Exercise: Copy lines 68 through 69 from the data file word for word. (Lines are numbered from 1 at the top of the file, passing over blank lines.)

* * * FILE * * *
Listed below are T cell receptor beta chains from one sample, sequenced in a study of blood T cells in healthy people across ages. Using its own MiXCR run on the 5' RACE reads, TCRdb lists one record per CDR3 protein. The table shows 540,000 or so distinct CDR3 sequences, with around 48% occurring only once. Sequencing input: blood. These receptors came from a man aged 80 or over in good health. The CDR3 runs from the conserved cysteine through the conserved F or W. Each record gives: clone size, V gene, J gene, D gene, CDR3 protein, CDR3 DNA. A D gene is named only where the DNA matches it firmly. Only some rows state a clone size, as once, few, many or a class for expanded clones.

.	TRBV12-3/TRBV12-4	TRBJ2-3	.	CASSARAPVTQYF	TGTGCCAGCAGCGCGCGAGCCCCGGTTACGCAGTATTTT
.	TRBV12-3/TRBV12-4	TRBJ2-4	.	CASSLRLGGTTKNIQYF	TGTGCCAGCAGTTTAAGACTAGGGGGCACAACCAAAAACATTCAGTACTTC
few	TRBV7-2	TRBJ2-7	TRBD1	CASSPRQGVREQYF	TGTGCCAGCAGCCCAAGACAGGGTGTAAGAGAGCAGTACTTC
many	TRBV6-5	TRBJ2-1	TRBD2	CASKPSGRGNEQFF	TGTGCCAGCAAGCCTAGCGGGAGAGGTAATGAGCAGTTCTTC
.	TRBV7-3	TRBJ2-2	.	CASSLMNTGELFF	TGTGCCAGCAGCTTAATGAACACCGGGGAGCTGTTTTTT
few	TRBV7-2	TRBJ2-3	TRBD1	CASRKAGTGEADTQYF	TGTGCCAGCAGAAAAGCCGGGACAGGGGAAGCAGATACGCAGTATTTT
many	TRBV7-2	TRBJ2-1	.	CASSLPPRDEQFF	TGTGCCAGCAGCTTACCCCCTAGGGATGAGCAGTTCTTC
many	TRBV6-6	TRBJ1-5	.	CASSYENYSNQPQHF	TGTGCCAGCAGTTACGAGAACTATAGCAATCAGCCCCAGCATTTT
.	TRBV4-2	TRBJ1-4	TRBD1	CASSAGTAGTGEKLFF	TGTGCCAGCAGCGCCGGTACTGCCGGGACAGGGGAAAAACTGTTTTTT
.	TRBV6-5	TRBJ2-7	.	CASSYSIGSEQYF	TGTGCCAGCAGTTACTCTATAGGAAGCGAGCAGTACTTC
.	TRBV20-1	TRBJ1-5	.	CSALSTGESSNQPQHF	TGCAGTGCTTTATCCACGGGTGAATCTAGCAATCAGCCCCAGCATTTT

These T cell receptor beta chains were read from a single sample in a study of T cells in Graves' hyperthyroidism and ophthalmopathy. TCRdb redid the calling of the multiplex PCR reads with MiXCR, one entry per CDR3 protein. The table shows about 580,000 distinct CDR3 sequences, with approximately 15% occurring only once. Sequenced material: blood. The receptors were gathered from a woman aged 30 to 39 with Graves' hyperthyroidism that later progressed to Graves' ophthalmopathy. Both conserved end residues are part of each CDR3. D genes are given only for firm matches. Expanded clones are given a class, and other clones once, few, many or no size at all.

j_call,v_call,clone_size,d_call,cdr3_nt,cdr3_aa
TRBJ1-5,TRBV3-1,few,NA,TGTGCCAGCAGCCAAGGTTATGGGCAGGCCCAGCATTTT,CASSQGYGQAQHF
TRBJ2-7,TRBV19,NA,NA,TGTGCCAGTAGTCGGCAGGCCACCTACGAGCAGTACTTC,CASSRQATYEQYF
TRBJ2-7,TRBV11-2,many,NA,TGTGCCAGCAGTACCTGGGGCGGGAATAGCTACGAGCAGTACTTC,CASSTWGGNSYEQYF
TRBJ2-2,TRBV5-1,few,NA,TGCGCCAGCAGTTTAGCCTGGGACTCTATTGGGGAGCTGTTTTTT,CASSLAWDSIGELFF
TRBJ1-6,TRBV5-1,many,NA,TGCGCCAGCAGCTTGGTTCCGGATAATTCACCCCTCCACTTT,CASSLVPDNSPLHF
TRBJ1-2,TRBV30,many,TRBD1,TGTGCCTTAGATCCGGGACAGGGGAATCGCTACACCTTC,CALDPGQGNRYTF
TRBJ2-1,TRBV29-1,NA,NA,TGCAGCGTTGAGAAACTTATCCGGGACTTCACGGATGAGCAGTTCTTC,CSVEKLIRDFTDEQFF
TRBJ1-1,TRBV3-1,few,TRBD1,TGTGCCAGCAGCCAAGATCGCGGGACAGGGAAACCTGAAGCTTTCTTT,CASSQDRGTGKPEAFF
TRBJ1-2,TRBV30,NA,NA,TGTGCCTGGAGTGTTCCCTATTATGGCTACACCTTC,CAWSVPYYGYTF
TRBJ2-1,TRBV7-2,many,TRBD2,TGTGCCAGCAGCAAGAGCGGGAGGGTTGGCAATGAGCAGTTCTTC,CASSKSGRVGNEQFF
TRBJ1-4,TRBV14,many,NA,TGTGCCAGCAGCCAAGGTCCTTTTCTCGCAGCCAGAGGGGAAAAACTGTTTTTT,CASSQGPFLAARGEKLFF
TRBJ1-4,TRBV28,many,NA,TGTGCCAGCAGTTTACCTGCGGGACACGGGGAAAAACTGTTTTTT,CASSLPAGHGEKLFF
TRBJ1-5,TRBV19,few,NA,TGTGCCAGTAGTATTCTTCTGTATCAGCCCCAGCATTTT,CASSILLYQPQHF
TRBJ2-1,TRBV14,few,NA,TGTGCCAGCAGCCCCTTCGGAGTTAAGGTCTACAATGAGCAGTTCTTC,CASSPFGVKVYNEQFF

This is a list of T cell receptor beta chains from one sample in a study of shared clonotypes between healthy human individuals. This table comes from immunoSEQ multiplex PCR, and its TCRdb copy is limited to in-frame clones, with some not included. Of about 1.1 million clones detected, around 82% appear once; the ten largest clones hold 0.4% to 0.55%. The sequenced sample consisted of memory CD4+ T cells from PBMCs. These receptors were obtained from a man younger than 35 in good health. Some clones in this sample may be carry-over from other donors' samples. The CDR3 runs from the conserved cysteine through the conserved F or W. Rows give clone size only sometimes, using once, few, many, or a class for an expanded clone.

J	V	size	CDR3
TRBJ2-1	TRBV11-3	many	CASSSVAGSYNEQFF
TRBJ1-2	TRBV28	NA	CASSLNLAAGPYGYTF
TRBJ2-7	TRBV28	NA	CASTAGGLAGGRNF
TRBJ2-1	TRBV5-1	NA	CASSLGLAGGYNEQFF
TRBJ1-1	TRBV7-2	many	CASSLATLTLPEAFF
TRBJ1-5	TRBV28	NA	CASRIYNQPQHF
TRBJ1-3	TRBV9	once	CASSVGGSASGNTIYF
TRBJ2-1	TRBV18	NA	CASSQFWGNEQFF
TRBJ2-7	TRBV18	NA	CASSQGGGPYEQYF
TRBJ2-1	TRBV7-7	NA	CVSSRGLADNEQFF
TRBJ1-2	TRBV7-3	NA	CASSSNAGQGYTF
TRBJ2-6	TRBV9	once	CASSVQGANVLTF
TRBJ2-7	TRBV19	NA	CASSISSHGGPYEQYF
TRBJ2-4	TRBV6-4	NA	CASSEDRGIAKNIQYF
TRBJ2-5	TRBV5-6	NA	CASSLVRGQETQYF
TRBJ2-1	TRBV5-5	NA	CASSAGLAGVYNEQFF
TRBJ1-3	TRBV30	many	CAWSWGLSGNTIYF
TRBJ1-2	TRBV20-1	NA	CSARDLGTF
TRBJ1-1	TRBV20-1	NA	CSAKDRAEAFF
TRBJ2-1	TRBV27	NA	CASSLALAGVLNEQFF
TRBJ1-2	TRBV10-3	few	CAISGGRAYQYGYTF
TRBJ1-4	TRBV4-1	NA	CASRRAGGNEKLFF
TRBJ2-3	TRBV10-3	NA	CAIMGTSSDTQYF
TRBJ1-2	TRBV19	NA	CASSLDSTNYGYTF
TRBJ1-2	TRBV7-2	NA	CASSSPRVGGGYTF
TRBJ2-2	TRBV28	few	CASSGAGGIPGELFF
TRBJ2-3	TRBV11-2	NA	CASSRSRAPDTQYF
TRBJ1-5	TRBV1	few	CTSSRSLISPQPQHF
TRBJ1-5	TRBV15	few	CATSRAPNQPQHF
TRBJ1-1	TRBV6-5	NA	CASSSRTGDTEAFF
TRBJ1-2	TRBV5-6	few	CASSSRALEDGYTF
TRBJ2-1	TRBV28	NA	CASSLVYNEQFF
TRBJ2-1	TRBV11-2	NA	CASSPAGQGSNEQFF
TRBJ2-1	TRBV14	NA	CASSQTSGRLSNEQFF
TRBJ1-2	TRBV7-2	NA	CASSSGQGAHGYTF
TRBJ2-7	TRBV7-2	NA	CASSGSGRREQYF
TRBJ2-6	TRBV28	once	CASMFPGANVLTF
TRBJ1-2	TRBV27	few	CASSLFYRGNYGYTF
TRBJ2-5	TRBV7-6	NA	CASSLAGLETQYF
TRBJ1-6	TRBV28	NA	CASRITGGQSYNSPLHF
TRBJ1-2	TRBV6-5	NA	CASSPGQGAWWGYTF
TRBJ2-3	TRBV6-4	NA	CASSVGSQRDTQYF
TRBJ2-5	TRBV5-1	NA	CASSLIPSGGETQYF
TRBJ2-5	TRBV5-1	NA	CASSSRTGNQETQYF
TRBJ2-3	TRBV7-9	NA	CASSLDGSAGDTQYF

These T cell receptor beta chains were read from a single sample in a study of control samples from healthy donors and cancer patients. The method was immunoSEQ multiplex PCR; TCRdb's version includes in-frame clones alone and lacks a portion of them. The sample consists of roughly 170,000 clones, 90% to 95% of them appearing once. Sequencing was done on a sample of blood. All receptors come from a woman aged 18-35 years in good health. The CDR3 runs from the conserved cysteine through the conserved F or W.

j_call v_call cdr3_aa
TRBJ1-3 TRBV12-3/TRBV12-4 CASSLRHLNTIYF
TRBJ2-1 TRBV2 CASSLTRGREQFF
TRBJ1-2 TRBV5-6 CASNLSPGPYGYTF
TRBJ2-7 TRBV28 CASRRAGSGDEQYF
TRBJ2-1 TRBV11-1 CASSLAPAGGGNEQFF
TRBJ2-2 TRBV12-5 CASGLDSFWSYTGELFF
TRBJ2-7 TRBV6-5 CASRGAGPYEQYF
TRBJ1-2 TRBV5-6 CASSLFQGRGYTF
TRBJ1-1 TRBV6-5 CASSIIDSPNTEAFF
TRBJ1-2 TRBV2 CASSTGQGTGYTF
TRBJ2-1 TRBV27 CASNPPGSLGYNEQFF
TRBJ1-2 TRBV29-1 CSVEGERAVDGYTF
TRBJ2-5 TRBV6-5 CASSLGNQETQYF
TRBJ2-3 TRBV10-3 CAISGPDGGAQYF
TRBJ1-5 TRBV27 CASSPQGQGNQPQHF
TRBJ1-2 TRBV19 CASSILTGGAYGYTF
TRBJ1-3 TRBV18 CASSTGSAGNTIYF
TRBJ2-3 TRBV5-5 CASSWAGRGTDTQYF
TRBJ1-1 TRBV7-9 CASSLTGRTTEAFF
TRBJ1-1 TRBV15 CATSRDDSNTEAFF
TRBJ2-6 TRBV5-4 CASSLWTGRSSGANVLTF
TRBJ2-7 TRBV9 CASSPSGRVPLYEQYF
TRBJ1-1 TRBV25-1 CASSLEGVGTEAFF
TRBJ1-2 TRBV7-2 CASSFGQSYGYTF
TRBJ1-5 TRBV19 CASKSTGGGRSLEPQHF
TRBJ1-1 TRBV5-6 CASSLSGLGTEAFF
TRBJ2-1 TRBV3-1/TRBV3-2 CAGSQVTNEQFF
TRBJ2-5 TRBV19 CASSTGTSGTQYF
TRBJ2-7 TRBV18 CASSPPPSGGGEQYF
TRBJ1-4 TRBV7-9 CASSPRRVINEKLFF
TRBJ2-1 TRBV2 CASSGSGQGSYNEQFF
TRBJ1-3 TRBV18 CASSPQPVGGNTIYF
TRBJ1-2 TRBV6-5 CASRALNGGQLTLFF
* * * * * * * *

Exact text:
TRBJ1-2	TRBV27	few	CASSLFYRGNYGYTF
TRBJ2-5	TRBV7-6	NA	CASSLAGLETQYF